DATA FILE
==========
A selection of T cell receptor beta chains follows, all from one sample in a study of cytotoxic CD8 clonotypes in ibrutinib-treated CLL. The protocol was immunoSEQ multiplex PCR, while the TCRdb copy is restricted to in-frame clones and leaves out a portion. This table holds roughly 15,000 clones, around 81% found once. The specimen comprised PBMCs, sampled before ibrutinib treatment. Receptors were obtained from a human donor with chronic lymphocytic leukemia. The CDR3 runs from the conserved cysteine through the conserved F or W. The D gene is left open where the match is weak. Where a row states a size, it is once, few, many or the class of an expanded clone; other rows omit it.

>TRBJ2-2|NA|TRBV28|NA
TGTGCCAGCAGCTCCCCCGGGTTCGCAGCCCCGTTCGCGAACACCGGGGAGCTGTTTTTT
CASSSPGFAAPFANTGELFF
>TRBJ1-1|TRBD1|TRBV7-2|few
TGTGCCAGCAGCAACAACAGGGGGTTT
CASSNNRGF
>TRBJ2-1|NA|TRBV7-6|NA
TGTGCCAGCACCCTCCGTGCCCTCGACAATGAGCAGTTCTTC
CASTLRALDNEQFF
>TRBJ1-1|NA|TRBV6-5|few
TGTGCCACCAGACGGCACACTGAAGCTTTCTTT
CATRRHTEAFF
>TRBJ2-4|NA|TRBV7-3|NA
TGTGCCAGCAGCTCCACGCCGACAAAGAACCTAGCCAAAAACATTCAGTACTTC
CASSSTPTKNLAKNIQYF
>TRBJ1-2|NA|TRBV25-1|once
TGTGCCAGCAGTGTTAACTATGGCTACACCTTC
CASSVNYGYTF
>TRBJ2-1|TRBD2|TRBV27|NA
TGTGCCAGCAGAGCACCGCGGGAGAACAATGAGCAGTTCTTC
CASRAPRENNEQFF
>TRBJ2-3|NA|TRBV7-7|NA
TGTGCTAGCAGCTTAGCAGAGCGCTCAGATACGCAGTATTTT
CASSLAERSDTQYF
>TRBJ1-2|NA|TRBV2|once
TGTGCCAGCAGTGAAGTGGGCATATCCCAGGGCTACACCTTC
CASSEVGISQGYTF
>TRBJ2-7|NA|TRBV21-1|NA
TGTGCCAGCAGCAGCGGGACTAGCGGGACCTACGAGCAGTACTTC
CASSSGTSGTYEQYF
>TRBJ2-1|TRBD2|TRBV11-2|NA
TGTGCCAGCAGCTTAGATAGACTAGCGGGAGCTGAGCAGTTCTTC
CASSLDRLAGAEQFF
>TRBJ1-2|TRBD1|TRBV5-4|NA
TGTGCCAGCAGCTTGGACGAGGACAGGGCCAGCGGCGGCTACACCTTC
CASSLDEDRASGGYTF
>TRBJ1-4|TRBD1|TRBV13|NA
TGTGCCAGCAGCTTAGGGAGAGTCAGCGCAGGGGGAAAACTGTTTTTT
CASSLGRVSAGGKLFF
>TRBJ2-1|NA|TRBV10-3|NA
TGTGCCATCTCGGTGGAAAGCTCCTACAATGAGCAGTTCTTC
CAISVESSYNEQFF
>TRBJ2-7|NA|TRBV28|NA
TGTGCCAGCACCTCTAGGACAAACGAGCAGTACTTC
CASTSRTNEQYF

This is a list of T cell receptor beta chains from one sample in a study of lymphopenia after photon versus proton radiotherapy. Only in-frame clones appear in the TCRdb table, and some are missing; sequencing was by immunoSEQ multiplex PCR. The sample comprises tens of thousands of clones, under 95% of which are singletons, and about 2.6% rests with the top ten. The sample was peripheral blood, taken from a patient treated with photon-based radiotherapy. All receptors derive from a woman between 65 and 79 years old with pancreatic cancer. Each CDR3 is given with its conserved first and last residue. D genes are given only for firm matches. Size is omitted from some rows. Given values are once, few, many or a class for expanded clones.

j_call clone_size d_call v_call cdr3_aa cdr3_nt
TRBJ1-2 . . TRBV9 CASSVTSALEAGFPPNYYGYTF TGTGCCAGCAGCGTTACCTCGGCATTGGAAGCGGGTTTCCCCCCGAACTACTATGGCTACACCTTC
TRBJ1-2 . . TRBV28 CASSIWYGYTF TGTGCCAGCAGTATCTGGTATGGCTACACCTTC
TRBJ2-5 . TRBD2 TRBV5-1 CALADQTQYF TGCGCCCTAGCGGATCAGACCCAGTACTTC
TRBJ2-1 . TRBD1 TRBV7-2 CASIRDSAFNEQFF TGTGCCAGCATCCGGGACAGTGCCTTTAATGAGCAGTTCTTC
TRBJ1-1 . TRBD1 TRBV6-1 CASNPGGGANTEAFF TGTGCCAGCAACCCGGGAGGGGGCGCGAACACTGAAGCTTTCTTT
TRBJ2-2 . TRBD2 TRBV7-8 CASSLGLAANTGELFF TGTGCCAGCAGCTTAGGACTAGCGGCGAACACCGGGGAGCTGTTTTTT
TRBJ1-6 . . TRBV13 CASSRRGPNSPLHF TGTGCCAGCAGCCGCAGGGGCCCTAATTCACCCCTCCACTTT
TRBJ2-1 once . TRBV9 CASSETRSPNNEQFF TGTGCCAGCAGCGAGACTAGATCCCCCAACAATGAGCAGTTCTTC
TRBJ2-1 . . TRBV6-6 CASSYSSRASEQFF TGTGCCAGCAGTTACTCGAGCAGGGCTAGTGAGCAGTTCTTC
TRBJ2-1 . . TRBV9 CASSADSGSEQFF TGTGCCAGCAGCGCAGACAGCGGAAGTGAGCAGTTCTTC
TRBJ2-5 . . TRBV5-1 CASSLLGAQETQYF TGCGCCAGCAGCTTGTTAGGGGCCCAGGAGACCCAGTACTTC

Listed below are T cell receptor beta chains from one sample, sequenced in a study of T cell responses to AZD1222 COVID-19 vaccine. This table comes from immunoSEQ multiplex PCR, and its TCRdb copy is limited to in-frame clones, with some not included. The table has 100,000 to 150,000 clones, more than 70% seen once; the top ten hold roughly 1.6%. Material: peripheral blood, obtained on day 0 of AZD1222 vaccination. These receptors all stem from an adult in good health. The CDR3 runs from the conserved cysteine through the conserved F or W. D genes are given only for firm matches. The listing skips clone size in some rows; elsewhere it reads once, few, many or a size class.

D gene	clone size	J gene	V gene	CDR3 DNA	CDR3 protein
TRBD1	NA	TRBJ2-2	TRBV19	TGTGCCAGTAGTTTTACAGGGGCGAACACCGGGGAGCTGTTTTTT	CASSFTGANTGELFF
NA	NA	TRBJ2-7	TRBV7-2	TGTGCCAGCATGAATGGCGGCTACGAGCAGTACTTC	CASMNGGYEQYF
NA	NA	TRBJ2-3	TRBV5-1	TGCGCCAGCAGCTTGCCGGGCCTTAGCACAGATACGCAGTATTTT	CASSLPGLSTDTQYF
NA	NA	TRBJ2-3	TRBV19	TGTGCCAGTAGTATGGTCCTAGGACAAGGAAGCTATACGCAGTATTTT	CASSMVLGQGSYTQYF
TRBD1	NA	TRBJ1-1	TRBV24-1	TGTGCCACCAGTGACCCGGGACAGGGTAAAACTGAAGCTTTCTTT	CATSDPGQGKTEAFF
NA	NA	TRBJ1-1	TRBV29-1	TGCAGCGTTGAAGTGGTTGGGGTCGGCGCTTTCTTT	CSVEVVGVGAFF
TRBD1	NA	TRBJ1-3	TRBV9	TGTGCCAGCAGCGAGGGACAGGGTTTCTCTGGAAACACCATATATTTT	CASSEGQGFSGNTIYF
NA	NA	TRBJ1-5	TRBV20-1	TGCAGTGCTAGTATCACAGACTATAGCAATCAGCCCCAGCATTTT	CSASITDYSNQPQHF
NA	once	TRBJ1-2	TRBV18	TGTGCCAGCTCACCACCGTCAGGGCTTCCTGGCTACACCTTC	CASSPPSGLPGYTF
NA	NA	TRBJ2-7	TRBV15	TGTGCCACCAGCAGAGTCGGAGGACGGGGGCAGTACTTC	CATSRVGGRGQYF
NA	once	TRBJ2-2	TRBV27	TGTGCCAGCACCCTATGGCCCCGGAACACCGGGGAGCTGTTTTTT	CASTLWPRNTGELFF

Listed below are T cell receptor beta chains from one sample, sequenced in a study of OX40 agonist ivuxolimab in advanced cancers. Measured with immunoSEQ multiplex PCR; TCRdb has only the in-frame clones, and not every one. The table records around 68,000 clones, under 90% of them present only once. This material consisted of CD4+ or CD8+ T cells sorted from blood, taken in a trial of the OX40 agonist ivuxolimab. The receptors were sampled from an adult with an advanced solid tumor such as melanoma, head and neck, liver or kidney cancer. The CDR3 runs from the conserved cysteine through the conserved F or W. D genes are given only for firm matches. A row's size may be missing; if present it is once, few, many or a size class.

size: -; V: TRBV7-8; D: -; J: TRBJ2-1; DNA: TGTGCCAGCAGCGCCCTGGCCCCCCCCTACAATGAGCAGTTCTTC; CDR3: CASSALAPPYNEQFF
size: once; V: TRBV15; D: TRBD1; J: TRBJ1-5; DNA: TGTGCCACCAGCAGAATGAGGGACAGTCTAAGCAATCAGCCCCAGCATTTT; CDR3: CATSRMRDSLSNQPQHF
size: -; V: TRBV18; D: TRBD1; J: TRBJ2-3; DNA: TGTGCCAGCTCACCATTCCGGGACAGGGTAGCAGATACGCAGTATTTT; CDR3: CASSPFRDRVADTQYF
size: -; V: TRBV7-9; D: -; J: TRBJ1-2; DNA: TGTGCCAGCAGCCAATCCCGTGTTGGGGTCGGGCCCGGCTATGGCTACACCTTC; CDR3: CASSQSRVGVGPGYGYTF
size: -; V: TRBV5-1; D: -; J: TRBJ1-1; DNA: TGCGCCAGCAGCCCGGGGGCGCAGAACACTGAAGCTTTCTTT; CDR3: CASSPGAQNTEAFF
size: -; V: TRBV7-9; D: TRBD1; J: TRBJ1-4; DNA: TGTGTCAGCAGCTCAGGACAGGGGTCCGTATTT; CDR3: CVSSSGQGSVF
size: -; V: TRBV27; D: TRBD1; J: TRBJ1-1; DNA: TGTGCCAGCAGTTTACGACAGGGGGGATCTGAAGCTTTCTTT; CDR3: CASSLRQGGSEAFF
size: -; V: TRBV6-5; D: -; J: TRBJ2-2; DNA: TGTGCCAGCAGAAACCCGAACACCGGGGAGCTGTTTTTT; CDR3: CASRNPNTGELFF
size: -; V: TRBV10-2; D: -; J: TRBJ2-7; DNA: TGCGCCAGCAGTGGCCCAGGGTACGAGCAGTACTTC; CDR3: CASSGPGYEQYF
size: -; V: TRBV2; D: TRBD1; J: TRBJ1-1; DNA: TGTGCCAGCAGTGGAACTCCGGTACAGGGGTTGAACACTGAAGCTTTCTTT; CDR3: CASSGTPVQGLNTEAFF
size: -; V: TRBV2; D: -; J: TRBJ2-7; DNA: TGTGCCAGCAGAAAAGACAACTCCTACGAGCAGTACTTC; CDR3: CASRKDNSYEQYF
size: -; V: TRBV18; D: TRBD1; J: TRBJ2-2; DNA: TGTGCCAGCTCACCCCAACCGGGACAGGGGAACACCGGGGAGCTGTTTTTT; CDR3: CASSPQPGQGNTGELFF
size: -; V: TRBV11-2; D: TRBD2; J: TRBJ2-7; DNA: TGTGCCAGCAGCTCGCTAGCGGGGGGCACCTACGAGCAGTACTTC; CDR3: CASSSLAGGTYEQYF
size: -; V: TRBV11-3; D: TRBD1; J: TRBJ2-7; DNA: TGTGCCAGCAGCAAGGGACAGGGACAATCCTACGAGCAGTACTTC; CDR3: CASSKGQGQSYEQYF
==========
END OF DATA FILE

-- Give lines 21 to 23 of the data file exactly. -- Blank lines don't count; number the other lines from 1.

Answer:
TGTGCCAGCAGAGCACCGCGGGAGAACAATGAGCAGTTCTTC
CASRAPRENNEQFF
>TRBJ2-3|NA|TRBV7-7|NA